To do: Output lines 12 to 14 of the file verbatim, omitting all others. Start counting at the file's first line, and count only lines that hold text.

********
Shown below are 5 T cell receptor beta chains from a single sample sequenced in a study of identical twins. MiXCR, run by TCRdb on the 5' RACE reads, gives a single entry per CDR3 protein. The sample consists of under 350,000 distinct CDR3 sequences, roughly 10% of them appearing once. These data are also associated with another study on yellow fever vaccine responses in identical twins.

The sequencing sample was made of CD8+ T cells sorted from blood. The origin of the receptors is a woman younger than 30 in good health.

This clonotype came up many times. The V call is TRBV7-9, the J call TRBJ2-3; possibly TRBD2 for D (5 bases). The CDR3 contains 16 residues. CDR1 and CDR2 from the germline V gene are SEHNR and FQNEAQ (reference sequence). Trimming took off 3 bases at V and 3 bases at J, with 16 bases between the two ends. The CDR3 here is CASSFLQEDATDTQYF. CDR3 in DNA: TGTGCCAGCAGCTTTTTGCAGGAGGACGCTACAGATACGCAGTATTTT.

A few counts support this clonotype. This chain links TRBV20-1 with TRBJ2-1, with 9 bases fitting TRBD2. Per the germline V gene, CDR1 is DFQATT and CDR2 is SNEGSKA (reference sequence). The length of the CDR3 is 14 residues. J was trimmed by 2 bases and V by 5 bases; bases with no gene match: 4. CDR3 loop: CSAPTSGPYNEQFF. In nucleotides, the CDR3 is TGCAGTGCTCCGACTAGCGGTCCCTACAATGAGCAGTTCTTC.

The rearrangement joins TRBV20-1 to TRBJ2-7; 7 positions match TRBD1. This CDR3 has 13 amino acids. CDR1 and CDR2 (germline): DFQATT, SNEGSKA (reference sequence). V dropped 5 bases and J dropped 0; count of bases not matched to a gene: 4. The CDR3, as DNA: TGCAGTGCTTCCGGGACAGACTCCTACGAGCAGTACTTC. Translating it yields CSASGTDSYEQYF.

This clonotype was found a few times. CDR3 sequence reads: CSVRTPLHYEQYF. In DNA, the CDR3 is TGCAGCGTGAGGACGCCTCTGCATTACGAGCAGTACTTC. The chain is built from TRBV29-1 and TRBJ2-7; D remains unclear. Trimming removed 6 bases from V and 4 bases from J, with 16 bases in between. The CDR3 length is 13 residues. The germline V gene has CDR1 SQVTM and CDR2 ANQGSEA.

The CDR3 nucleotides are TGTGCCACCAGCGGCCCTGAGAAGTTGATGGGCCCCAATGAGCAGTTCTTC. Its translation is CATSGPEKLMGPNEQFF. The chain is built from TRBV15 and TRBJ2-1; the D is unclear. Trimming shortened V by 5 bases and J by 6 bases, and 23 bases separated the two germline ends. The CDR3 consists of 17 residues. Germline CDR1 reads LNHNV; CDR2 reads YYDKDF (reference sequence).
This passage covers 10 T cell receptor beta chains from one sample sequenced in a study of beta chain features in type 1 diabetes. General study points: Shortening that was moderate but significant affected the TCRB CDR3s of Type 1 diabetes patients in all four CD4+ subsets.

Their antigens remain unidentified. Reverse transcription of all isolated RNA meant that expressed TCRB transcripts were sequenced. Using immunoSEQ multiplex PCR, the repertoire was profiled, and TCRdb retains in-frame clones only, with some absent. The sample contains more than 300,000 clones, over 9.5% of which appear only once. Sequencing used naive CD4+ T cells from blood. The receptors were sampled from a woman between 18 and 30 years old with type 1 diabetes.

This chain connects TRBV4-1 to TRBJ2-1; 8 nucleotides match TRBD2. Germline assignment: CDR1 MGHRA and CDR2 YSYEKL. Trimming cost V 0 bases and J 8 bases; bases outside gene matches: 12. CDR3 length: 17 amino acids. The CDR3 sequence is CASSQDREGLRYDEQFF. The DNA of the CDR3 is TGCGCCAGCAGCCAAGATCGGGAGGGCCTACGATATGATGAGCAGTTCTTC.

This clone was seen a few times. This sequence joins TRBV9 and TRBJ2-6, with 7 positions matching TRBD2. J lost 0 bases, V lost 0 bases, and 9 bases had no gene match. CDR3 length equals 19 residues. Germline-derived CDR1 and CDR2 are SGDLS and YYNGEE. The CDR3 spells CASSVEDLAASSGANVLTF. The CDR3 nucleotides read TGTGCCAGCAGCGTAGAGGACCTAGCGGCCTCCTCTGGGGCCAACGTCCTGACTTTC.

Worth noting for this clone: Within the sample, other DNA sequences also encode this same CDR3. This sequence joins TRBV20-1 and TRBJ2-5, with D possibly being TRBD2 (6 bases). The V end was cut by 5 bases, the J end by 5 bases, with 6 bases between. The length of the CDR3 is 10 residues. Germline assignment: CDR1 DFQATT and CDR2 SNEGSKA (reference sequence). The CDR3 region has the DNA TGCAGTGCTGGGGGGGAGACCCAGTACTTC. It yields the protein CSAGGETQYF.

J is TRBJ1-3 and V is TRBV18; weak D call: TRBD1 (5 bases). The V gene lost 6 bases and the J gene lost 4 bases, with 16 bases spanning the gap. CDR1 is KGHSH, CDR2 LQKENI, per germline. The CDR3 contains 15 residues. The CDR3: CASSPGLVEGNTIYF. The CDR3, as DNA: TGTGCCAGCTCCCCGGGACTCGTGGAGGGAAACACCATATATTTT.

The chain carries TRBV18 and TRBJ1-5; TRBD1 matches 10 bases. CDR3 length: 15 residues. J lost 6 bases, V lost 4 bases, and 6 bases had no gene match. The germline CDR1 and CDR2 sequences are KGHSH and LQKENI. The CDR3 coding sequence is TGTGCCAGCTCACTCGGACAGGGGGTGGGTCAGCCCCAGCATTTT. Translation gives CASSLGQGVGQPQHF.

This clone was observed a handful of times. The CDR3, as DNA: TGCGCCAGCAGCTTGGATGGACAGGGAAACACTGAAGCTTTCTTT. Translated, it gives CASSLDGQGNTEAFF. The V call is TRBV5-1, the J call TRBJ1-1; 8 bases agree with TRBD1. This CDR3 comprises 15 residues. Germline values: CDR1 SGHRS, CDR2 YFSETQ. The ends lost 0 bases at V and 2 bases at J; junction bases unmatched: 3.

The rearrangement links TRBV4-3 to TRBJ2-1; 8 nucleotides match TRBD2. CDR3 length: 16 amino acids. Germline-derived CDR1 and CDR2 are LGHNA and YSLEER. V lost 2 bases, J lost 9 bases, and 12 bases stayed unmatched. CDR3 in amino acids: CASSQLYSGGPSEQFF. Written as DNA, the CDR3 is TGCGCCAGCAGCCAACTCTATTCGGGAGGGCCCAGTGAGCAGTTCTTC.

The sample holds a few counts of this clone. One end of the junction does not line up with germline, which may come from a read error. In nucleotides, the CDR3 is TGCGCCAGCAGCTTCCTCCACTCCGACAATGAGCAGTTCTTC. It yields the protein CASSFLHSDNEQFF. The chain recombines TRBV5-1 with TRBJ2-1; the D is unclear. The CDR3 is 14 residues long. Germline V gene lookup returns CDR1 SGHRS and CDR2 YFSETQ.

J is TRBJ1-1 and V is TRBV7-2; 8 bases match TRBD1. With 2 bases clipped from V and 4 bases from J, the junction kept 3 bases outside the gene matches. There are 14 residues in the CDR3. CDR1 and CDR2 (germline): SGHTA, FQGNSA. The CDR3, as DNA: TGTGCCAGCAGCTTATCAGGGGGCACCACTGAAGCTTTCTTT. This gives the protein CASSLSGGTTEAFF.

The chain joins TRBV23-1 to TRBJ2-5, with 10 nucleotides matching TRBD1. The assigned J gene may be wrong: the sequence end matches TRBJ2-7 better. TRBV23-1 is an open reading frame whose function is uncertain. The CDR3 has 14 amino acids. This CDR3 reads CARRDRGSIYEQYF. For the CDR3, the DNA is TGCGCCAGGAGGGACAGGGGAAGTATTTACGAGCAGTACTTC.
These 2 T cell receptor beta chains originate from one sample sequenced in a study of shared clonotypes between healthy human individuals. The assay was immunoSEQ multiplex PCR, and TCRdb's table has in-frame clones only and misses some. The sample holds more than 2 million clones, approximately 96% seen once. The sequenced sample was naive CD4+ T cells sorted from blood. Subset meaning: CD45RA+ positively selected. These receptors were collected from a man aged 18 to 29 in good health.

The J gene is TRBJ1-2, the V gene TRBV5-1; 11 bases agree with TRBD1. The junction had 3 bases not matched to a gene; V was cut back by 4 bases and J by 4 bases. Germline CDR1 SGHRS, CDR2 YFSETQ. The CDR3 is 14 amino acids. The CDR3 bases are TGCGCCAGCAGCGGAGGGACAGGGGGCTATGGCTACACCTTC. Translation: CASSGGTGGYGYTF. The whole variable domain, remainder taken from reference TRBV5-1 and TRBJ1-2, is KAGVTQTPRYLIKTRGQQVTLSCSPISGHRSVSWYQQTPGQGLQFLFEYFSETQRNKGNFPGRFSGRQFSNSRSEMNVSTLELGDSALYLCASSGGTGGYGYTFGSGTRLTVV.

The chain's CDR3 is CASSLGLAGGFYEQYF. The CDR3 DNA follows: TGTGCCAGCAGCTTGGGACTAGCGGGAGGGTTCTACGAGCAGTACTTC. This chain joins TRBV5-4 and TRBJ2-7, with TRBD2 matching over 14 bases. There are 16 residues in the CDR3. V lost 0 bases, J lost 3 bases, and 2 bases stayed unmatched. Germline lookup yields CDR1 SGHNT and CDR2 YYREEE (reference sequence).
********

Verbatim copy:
Worth noting for this clone: Within the sample, other DNA sequences also encode this same CDR3. This sequence joins TRBV20-1 and TRBJ2-5, with D possibly being TRBD2 (6 bases). The V end was cut by 5 bases, the J end by 5 bases, with 6 bases between. The length of the CDR3 is 10 residues. Germline assignment: CDR1 DFQATT and CDR2 SNEGSKA (reference sequence). The CDR3 region has the DNA TGCAGTGCTGGGGGGGAGACCCAGTACTTC. It yields the protein CSAGGETQYF.

J is TRBJ1-3 and V is TRBV18; weak D call: TRBD1 (5 bases). The V gene lost 6 bases and the J gene lost 4 bases, with 16 bases spanning the gap. CDR1 is KGHSH, CDR2 LQKENI, per germline. The CDR3 contains 15 residues. The CDR3: CASSPGLVEGNTIYF. The CDR3, as DNA: TGTGCCAGCTCCCCGGGACTCGTGGAGGGAAACACCATATATTTT.

The chain carries TRBV18 and TRBJ1-5; TRBD1 matches 10 bases. CDR3 length: 15 residues. J lost 6 bases, V lost 4 bases, and 6 bases had no gene match. The germline CDR1 and CDR2 sequences are KGHSH and LQKENI. The CDR3 coding sequence is TGTGCCAGCTCACTCGGACAGGGGGTGGGTCAGCCCCAGCATTTT. Translation gives CASSLGQGVGQPQHF.